George Greenville Benedict MOH

b. 10/12/1826 Burlington, Vermont. d. 08/04/1907 Burlington, Vermont.

DATE  OF MOH ACTION: 03/07/1863 Gettysburg, Pennsylvania.

George G Benedict MOH

Benedict was born on 10 December 1826 in Burlington, Vermont. He entered the University of Vermont and graduated with honors in 1847, receiving the degree of Master of Arts in 1850. While a student he became a member of the Sigma Phi Society as well as the Phi Beta Kappa Honor Society. He was married on the 27th of October 1853 to Mary Anne, the daughter of Edward and Abigail Frances Kellogg of New Canaan, NY.

He was editor of and publisher The Burlington Daily Free Press in Burlington, Vermont. Further: he served as the president of the Vermont & Boston Telegraph Company from 1859 to 1863; was elected by the people of Chittenden county as a member of the Vermont Senate 1869-71; and served as the secretary of the Corporation of the University of Vermont and State Agricultural College from 1865 to 1879. He was selected as a delegate to the Republican National Convention in 1880. Also in 1880, Benedict was elected to the University of Vermont Board of Trustees.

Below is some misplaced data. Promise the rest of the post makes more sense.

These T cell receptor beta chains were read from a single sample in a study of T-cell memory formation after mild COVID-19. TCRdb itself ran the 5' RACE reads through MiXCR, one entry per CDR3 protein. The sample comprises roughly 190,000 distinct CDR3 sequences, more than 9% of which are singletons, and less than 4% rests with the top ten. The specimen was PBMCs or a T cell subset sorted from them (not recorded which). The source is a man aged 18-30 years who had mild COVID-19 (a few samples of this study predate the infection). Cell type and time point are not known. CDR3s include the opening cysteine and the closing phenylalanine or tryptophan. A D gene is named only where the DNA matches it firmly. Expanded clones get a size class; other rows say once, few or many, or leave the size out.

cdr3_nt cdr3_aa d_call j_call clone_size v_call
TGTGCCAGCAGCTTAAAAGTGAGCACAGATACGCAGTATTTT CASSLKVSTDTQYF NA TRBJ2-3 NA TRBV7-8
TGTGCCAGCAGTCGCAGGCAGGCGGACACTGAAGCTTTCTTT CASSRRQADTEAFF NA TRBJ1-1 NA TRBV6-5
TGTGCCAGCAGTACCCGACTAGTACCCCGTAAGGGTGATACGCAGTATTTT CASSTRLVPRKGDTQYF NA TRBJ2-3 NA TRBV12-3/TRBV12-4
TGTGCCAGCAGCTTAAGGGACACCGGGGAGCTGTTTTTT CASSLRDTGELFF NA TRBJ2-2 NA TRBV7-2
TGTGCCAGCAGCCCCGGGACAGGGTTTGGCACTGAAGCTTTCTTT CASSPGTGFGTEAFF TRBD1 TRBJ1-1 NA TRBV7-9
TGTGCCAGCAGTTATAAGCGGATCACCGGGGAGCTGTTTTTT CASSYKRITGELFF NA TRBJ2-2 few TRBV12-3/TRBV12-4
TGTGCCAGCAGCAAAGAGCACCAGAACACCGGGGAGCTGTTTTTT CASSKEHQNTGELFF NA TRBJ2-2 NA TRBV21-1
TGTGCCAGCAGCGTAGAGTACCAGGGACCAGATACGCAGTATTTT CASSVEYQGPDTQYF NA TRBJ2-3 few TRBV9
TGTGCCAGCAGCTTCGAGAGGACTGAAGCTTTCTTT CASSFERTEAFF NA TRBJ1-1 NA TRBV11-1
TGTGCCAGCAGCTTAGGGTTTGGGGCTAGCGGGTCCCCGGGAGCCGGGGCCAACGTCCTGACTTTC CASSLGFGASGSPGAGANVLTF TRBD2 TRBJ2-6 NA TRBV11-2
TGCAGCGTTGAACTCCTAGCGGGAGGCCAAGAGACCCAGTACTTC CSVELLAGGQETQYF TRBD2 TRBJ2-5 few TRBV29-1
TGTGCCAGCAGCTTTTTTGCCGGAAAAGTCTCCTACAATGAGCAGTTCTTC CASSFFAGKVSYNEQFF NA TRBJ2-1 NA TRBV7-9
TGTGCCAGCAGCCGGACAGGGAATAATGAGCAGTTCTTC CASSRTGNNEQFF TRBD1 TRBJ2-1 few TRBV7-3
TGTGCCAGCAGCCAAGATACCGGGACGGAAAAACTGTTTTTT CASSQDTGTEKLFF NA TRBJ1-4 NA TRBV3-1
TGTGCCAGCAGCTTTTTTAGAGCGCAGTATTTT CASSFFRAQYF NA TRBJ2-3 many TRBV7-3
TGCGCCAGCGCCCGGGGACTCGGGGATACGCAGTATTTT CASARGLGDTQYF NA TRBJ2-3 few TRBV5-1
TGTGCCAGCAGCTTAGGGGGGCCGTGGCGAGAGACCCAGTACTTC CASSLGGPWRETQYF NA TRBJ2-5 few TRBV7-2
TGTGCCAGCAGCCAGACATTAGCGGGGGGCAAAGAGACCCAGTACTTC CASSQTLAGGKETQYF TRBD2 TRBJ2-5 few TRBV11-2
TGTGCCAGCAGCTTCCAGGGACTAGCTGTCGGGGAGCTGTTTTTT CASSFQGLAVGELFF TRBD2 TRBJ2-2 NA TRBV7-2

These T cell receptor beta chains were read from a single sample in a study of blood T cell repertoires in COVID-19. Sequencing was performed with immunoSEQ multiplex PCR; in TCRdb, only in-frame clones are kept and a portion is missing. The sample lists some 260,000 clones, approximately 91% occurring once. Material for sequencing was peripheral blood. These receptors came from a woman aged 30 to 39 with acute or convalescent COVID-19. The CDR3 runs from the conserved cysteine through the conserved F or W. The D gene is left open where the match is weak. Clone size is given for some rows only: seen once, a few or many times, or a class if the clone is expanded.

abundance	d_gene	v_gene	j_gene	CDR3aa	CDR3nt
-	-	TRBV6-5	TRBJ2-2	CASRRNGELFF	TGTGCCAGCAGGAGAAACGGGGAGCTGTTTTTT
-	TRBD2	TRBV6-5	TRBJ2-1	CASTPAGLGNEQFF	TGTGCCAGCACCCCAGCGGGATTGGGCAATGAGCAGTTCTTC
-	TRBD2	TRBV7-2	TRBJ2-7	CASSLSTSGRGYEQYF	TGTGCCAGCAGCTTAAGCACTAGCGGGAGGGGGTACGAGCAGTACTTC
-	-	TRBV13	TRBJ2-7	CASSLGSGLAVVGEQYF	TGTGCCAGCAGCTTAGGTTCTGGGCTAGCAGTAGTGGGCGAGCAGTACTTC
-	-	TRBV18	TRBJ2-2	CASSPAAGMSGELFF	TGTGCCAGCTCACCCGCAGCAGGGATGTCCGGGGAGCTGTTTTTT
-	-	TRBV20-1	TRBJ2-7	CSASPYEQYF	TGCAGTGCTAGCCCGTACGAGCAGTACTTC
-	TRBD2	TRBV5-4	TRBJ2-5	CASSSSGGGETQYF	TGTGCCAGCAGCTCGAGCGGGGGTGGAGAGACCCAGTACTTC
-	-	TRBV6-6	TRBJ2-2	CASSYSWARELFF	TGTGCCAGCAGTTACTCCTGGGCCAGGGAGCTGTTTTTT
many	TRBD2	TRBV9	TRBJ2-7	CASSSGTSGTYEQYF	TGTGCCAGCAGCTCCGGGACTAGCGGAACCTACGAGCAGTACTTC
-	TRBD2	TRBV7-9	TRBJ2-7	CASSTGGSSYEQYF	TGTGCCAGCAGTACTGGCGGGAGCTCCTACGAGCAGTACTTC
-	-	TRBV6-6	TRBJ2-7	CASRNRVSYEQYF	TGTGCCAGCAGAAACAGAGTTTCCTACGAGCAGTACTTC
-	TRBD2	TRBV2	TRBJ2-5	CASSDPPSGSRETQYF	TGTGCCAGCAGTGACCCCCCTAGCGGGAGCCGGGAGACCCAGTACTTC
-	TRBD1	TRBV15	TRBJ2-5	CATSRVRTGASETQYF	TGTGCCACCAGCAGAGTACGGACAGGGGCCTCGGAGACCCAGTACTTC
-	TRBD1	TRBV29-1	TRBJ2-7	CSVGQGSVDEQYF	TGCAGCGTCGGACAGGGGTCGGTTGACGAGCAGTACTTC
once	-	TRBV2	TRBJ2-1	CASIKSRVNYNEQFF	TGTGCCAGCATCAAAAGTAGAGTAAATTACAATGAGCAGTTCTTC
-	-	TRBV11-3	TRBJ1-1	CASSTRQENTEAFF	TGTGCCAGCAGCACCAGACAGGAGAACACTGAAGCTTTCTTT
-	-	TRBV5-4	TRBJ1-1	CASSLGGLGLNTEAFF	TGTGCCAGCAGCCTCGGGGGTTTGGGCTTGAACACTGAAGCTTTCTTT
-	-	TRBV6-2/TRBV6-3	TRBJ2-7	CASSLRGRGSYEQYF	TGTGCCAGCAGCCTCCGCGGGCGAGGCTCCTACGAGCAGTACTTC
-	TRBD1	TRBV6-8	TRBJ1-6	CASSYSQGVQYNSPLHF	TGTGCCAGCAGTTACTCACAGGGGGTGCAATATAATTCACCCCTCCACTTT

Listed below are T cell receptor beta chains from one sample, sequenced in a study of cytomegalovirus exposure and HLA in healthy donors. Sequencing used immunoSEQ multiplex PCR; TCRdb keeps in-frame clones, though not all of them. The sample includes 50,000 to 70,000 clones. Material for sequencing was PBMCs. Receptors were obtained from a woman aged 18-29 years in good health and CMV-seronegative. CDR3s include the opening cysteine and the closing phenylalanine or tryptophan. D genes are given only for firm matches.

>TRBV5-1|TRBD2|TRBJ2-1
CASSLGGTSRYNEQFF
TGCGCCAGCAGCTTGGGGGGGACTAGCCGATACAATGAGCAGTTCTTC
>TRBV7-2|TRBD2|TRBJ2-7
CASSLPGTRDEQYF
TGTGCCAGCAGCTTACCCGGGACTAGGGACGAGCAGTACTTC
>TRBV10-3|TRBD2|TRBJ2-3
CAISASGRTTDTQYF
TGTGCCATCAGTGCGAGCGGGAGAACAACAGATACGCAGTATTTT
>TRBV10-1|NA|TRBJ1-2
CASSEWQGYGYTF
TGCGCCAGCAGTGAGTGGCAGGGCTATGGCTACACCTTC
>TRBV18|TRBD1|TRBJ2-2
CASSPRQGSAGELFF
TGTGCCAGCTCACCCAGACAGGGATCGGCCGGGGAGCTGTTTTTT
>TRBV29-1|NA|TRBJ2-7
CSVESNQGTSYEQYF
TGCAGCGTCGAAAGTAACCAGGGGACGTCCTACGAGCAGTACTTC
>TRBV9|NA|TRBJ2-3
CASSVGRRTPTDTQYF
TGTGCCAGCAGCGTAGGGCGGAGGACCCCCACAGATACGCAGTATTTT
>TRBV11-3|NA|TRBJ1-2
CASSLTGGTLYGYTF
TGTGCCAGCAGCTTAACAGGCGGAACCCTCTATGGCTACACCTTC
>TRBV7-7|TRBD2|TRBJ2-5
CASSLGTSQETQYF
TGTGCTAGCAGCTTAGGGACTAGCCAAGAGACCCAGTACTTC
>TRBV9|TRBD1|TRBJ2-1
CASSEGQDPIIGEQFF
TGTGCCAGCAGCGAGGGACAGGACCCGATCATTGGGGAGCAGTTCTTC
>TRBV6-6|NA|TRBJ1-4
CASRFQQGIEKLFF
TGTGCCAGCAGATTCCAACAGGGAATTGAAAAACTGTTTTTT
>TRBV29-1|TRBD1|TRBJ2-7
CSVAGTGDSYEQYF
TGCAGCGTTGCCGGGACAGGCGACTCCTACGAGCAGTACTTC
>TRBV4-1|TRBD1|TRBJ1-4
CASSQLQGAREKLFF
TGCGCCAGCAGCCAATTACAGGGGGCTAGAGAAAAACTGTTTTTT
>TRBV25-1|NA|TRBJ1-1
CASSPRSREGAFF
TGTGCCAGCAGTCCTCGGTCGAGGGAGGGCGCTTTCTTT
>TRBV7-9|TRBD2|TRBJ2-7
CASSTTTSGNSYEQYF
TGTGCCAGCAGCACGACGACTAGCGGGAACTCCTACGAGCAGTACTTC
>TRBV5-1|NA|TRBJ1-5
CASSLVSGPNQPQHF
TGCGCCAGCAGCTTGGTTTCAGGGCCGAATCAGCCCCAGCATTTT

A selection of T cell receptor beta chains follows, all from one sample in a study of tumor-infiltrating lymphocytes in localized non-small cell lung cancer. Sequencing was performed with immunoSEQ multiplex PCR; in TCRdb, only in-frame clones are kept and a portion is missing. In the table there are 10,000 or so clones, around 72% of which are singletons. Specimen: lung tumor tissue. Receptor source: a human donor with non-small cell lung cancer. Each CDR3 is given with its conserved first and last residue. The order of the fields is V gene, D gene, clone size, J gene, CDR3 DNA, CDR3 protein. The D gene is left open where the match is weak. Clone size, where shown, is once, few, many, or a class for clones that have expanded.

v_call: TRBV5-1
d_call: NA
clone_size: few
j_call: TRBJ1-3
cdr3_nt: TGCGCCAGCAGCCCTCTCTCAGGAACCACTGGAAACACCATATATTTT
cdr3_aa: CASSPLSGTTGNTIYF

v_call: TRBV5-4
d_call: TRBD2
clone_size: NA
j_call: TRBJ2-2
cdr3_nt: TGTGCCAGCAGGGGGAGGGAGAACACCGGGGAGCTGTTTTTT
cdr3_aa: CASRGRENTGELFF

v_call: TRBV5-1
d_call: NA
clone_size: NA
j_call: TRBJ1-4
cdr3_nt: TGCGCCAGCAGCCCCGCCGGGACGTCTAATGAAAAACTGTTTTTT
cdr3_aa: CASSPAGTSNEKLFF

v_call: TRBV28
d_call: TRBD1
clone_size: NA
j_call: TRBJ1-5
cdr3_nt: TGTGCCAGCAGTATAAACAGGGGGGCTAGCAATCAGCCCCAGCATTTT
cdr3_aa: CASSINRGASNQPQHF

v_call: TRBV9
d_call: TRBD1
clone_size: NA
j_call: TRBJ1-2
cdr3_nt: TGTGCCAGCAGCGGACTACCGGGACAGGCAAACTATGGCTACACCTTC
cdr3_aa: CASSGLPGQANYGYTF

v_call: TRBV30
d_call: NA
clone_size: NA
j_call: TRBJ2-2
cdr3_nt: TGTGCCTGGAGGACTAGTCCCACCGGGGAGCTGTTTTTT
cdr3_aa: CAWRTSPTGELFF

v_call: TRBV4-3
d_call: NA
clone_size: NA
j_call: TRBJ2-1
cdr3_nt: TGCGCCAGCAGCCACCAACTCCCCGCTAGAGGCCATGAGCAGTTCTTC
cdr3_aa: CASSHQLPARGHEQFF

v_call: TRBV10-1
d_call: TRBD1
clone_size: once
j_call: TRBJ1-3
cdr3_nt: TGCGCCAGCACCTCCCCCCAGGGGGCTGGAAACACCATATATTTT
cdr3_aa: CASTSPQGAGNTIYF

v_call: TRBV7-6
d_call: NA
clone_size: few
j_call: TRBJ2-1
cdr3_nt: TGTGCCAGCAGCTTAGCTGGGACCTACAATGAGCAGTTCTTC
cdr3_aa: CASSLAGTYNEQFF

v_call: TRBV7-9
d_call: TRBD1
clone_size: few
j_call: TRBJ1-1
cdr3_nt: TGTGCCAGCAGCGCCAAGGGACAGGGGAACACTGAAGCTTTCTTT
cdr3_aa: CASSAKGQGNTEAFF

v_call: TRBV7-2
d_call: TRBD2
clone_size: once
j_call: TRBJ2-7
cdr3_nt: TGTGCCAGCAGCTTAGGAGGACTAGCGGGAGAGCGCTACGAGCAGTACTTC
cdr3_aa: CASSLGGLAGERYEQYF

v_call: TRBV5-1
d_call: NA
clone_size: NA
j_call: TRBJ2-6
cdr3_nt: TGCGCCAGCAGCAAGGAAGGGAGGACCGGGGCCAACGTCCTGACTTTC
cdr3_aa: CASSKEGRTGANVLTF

Benedict enlisted into the 12th Vermont Infantry at Burlington in August 1862. On the third day of the Battle of Gettysburg, he was among a group of men involved in the successful flank attack on Pickett’s Charge, for which he gained the Medal of Honor. In 1863, he was promoted to a lieutenant, and later appointed aid-de-camp on the staff of Gen. George J. Standard, commanding the 2nd Brigade of Vermont volunteers. By 1865, he held the office of assistant inspector general with the rank of major. Rising again in 1866, Benedict was appointed aid-de-camp to Gov. Paul Dillingham with the rank of colonel. Colonel Benedict was appointed to be military historian of the State of Vermont by Governor Redfield Proctor in 1879. He was finally presented with his Medal of Honor on 27 June 1892. 



Passed through a murderous fire of grape and canister in delivering orders and re-formed the crowded lines